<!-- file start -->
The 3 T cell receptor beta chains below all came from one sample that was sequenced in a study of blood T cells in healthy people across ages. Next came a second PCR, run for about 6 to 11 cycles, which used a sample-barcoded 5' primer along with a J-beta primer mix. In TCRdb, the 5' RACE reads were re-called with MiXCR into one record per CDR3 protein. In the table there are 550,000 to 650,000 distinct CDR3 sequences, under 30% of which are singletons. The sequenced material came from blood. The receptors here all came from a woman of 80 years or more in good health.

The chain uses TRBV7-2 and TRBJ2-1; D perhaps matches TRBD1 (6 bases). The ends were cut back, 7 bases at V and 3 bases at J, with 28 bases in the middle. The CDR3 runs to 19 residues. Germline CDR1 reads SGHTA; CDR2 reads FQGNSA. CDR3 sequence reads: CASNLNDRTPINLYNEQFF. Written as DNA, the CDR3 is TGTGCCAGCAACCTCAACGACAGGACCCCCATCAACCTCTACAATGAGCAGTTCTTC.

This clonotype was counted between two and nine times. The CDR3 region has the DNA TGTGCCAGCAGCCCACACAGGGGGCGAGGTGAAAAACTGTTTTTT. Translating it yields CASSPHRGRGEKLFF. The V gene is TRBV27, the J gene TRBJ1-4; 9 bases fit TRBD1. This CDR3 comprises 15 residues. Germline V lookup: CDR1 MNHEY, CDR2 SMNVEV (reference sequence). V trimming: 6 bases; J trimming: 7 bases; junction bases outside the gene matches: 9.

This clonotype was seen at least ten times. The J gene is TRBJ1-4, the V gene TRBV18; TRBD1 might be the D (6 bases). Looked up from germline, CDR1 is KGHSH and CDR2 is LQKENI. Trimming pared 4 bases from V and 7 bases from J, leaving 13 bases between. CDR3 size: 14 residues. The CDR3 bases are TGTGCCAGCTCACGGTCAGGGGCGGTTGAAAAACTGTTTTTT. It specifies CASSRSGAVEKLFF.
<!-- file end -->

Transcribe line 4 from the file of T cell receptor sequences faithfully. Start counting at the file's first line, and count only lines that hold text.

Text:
This clonotype was seen at least ten times. The J gene is TRBJ1-4, the V gene TRBV18; TRBD1 might be the D (6 bases). Looked up from germline, CDR1 is KGHSH and CDR2 is LQKENI. Trimming pared 4 bases from V and 7 bases from J, leaving 13 bases between. CDR3 size: 14 residues. The CDR3 bases are TGTGCCAGCTCACGGTCAGGGGCGGTTGAAAAACTGTTTTTT. It specifies CASSRSGAVEKLFF.